Could Haunted Drive-Thrus Be a Thing This Halloween?
A horror event company in Japan is terrifying its victims with a new drive-thru haunted house. Could the trend reach the United States just in time for Halloween?
Coronavirus is currently one of the most terrifying things on our mind. However, Halloween will be here in four short months, and we might see menacing spirits and ghastly ghouls taking on the ominous virus.
Kowagarasetai, a haunted house and horror event production company based in Japan, created a drive-thru haunted house in response to cancellations and concerns caused by COVID-19. Trapped in a car, guests can scream as loud as they want, all while their windows are plastered with blood and swarmed with monstrosities.
According to producer Kenta Iwana, “At the drive-in haunted house, guests are confined in a car so they can’t escape the horror until the end. It makes it even more scary for them.”
Iwana developed the drive-thru idea after losing 80 percent of his clients during the COVID-19 crisis. In Japan, the summer months are known to be the season of “kaidan” or ghost stories. This is when horror movies are released and television stations broadcast shows about things that go bump in the night. However, with social-distancing and concerns of COVID-19, Japanese horror fans were not visiting conventional haunted houses and cooling off the summer heat with chilling tales.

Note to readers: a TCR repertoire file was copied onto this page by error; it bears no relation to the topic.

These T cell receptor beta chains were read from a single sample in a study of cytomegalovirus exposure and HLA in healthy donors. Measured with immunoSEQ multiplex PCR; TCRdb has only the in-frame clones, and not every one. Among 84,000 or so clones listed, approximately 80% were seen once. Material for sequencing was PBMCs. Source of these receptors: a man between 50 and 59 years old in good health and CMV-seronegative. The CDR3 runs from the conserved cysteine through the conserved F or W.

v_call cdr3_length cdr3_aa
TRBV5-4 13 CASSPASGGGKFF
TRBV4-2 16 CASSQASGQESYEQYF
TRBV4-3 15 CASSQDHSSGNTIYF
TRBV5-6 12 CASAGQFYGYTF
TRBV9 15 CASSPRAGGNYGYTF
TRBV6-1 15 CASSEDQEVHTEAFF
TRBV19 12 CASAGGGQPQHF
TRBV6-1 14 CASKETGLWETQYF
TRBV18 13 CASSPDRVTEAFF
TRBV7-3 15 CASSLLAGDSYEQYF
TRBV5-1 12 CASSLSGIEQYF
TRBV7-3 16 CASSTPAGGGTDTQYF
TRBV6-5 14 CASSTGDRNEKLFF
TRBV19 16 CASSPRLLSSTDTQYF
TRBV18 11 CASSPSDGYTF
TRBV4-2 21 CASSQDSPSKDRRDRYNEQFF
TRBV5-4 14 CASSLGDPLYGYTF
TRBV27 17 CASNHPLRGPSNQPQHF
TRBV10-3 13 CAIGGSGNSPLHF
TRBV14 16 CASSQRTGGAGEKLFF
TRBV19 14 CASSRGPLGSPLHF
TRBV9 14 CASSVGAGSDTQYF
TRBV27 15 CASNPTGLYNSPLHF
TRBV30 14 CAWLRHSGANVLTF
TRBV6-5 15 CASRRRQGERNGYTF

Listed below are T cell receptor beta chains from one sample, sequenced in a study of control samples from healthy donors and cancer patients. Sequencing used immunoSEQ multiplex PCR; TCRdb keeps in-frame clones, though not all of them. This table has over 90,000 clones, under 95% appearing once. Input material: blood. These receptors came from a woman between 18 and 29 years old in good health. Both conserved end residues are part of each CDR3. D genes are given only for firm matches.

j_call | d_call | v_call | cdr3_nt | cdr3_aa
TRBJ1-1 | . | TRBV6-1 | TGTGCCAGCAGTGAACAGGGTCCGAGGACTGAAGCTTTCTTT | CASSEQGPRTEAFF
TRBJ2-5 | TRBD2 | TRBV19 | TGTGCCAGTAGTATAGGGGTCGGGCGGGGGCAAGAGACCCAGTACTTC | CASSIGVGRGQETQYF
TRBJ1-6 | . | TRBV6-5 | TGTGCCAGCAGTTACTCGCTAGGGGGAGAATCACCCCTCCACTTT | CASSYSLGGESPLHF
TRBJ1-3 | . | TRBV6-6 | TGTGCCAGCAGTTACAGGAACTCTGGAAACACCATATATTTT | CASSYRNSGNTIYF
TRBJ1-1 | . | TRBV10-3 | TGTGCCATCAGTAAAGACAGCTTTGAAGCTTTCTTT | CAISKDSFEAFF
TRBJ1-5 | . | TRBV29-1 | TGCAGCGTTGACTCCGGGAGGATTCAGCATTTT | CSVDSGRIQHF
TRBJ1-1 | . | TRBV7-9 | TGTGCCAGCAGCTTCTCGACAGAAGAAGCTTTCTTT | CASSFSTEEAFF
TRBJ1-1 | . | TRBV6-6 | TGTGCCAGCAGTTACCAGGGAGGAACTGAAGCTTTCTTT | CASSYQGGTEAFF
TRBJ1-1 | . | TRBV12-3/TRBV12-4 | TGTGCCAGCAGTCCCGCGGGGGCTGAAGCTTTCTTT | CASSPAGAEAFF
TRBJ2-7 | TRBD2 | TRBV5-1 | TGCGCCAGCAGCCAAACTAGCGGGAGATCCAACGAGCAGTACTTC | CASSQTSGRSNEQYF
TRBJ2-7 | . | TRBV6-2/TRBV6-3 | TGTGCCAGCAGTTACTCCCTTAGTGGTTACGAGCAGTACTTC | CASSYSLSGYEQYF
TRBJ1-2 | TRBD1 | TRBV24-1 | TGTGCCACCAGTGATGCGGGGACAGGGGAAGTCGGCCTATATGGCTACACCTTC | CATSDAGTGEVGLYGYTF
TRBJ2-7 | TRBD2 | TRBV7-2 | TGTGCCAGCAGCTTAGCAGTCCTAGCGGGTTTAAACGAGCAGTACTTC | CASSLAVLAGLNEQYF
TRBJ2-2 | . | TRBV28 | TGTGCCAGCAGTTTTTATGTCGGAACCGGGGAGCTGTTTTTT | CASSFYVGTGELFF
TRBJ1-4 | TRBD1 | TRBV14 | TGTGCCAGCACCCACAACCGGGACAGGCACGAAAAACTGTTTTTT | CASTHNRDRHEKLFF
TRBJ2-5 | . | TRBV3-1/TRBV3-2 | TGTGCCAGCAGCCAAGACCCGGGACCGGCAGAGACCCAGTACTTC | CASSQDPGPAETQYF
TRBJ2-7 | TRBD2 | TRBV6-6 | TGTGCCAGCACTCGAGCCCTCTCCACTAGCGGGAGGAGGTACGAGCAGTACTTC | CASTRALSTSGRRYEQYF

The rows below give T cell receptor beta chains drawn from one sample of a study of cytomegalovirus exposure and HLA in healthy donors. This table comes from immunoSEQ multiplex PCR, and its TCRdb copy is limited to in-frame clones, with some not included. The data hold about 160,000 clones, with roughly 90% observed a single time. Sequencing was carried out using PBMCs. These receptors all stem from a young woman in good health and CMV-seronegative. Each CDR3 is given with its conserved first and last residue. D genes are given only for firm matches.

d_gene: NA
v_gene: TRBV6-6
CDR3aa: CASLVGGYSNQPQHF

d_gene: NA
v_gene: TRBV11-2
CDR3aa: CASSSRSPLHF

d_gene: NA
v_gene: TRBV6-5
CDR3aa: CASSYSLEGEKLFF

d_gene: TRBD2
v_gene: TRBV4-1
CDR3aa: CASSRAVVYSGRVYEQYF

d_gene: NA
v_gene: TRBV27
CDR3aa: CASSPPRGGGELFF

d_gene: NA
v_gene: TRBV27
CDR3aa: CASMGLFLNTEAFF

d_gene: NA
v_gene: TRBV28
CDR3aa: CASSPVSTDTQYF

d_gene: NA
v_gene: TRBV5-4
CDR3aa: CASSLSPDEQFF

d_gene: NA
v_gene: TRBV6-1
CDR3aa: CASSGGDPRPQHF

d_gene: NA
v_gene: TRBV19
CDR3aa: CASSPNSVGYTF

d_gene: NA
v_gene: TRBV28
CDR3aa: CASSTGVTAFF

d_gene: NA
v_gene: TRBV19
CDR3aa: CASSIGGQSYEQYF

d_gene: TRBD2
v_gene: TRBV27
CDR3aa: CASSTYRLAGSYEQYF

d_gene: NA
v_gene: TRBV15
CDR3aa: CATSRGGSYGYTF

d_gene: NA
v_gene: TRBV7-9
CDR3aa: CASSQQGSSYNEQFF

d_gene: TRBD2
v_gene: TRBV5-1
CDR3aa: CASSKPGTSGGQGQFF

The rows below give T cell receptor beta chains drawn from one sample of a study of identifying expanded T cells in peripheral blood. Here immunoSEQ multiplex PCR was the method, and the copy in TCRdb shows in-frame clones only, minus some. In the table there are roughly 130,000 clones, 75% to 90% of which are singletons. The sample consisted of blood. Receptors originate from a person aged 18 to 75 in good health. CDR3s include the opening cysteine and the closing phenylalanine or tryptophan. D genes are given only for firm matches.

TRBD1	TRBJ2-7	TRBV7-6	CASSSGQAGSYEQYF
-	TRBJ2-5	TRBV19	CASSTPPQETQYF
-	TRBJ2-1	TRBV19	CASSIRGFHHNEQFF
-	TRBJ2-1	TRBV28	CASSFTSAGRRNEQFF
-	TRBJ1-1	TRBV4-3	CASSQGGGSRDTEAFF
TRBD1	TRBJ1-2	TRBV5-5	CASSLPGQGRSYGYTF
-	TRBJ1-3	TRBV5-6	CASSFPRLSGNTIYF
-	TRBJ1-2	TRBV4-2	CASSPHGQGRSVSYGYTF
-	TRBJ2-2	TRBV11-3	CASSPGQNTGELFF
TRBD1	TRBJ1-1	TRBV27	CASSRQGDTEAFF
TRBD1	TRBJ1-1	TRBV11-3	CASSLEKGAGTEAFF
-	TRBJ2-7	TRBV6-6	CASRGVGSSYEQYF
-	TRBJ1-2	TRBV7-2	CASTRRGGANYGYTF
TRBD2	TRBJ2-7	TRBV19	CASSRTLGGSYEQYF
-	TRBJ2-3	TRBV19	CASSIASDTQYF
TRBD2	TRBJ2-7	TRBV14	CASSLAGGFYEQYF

“It’s because a haunted house creates an environment with three Cs,” Iwana said, referring to closed spaces, crowded places, and close-contact settings.
However, Iwana wasn’t going to let the three C’s bring down his business. Instead, he decided to give fans exactly what they wanted—horryifying scenes from the comfort of their own coronavirus-free car.
How Kowagarasetai Harnesses the Screams
Courtesy of Kowagarasetai
Kowagarasetai means “a squad wanting to scare,” and scare is exactly what the team is doing. When victims arrive at the haunted drive-thru, they are given a recording that will play in their car to enhance the experience. The recording says, “This is a garage where a horrible incident occurred long ago. Now people say that if you park your car inside and honk your horn three times, something will happen.” If you dare to honk your horn, your nightmares will become reality and you will be transported into a realm full of sinister spirits.
Kota Hanegawa plays a murderous killer in the drive-thru house and said, “I can get very close to guests even though they’re behind the windscreens. It’s interesting to see their reaction so close up, while keeping social distance.”
Each scare experience lasts 20 minutes, and admission is 8,000 yen or about $75 (in U.S. money) per car. If you’d like a truly authentic scare, you can even pay to have your car splattered with blood during your ride.
Courtesy of Kowagarasetai
Even if you don’t have a car, you can still experience the scare of a lifetime. The company provides non-car owners a car to rent for an additional 1,000 yen or U.S. $10. These cars seat four people and are disinfected after each ride.
So, do you think we could see drive-thru haunted houses pop up in the United States? Would you be excited if they did? Let us know in the comments!